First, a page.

DUNVEGAN A new system to harvest sap from maple trees expected to start in Ontario within the next decade could produce 10 times the amount of maple syrup as the current system.
While most people still believe sap is collected with a tap and a bucket, maple syrup producers have been using other measures for years, including vacuum pressure pumps, plastic tubing, and reverse osmosis devices that quickly remove water from the sap.
The new system, designed by researchers at the University of Vermonts Proctor Maple Research Centre, would have maple producers cut the tops off chest-high maple saplings and use a vacuum system to suck the sap from the trees. A press release for the Eastern Ontario Maple Syrup Producers Association said a cornfield-type plantation could produce 1,500 litres of maple syrup from one acre of land, 10 times more than a mature sugar bush taking up the same area.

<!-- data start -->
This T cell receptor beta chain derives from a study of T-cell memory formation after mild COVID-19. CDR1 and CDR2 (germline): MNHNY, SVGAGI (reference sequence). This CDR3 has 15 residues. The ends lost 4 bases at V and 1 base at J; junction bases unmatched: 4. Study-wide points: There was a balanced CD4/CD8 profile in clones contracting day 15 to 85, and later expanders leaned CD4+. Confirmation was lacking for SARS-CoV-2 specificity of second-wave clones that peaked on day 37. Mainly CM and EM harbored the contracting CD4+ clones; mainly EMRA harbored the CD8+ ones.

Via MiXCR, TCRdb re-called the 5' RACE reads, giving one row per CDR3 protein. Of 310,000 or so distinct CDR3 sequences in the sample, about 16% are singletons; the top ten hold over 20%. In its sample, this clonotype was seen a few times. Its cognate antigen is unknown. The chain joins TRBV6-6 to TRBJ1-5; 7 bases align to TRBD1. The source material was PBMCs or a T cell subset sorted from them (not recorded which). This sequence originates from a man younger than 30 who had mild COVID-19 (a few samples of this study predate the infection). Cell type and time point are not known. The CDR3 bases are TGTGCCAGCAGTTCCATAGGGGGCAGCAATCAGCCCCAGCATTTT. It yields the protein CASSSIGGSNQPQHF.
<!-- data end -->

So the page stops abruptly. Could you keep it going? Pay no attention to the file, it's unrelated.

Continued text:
It will take a while until syrup producers know if this new system will work in Ontario. Bryan Exley and Merna Brown of Stonebriar Farm in Dunvegan, about an hour east of Ottawa, plan to plant 2,000 new maple trees within the next two years, and hope to start collecting sap, using the new system, from those trees in eight to 10 years.
Exley says being able to collect sap from saplings and mature trees will help them more easily deal with future challenges, such as pests and weather issues.